In New Zealand we need to be building housing that is energy efficient and comfortable. Even better if it doesn’t break the budget and the materials are fit for purpose. So when InsideOut was asked to be a part of bringing the Appartamento Il Casino project to fruition, and we found out why, it was an exciting moment.
In 2008 resource consent was granted for an apartment building above the historic Il Casino restaurant in Tory Street, Wellington. For a multitude of reasons the project was not started on site until 2012. In that four years things changed.
The requirements of the building code for energy efficiency had tightened and unfortunately the budget had not sprung elastic sides. A building envelope and glazing that had complied with the requirements of the consenting process at conception now looked like they may be the stumbling block to trip up the entire feasibility of the project. So, the big question was how it might be made to work.
I have described in a previous piece, H1- The Apartment Story, how important it is to pick the right approach to energy efficiency for apartment buildings. In this case each apartment was considered a separate dwelling and the requirement was for each to meet the H1 energy efficiency levels outlined in NZS:4218. The design had a large percentage of glazing and the only valid way to test compliance was through the modelling method.
The good thing about simulating a building with the ability to provide heating or cooling to its occupants, is that the energy to accomplish both is taken into consideration. This means that it is as important to reduce the opportunity for overheating as it is to ensure a cosy and warm home when it’s colder. What that means for the building envelope is making sure that the heat energy we’ve paid so much for can’t easily escape, whilst not trapping the sun’s heat at the warmer times of year which might push us to use the cooling system. Insulation is the obvious response to keeping the building warm but the choice of glass becomes really important year round.
An Engineered Solution
The initial design for Il Casino used single glazing throughout but the world had moved on. Options of double glazing or low emissivity IGUs were under consideration and with the budget in mind the best option needed to be found for each apartment to provide the lowest energy and the best thermal comfort for the occupants. It’s interesting to note that the New Zealand Building Code does not constrain the comfort levels occupants can expect. At InsideOut we think it’s important to know and to respond to evidence for both energy and comfort.
The computer modelling allowed us to investigate the integrated performance of both the transparent and opaque building elements. There were the usual needs for glazing in particular to meet other demands; in this case for acoustics, falls from height and wind loadings. The optimised ‘engineered’ solution we came up with, combining insulation and glazing, was chosen for its many benefits.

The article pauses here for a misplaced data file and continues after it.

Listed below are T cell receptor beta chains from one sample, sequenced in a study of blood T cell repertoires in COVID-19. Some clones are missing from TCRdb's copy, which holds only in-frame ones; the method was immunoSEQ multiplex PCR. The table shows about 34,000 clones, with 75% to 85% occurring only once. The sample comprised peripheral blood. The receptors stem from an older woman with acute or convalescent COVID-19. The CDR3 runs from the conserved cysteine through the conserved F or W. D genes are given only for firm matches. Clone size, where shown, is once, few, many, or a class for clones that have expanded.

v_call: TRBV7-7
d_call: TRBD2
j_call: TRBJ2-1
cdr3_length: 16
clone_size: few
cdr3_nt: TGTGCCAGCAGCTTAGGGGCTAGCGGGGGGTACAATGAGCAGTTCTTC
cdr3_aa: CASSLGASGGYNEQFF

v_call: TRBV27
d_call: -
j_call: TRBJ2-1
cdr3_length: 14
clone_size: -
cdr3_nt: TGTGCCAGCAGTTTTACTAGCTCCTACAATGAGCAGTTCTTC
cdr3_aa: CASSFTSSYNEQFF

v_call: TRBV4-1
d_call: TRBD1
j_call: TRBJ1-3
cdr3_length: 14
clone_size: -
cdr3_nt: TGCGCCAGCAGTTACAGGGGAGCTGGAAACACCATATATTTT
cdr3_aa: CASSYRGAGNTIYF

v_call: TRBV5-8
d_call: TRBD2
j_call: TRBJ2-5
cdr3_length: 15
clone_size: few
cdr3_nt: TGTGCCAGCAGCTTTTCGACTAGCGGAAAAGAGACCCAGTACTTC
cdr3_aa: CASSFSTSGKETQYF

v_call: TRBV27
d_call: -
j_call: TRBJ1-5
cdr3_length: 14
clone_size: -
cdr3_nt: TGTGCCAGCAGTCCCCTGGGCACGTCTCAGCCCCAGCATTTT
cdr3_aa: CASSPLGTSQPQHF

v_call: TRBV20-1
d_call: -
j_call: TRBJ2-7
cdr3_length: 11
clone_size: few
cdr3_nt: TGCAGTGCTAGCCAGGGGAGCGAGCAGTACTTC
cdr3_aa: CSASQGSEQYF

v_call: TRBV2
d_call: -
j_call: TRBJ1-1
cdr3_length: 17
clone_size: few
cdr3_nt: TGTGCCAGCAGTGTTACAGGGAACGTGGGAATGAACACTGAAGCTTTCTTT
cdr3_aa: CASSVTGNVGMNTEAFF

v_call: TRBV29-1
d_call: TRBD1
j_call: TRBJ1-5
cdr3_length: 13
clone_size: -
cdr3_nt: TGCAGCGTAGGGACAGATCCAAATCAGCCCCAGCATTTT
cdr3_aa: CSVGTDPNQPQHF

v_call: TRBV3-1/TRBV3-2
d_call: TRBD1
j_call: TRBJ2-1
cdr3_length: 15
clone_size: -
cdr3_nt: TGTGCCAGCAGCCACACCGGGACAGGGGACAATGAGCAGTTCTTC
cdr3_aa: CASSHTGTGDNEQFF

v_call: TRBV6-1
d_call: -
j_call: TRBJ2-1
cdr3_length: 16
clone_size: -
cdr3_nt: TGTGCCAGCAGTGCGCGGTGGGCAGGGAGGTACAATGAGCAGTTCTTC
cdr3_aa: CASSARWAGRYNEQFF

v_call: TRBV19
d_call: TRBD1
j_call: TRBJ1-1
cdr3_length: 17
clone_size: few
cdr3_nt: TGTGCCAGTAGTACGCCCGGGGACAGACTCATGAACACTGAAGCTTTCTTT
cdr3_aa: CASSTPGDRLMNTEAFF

Energywise, fitting low emissivity IGUs throughout the building would have been a compliant ‘blanket’ solution for the entire building, but costly. It was important to know how it would impact on the people living in the apartments. If it was going to be the best for them then it might have been difficult to beat, despite the budget.
When we looked at the simulation evidence it seemed that we could do better. In terms of the H1 requirements there was a clear split for compliance:
- Single glazing (some of it laminated) – 20 apartments
- Double glazing – a further 3 apartments
- LowE double glazing – the final 11 apartments
Interestingly some of the apartments which reached the H1 compliance level for energy efficiency would have failed with more insulating glass. Some were helped to reach the level needed by careful calculation of the wall insulation thicknesses.
Although the energy figures had been modelled in line with the requirements of NZS:4218 we wanted to look at how the building would work if for some reason the power was unavailable or occupants chose not to use heating or cooling. Comparing thermal comfort, measured using resultant temperatures, for the engineered solution versus the three whole building options, the figures told us our engineered solution would be more comfortable than any of them.
Given the project hinged upon whether it could be built for the budget, it was important to know what the savings might be for the engineered solution. Costed it out in dollar terms it would have been:
- 47% more expensive than single glazing throughout – but single was non-compliant with H1
- 10% less expensive than double glazing – but even double didn’t reach compliance everywhere
- 27% less expensive than LowE double glazing – which complied but at a cost
A Good Result All Round
- Optimal glazing and insulation specification were worked out together.
- The feasibility of the construction was supported using only that part of the budget which was necessary.
- The energy efficiency was maximised whilst maintaining an earlier design.
- NZBC H1 was complied with for every apartment; the highest level of requirement
- Thermal comfort was demonstrated to be better than the expensive whole building solution of LowE double glazing.
Following construction it was cheering to hear that Il Casino won the GANZ “Best use of glass” award in the WANZ Gala Awards 2014. Well deserved.
Thanks to all who worked with us on the Il Casino project including: Globe Holdings; Peddle Thorp Montgomery; Watts and Hughes; Wellington Council; EcoRate; Architectural Windows; Fletcher Aluminium; Viridian Glass
Author: Ruth Williams – Principal, Buildings That Work InsideOut Ltd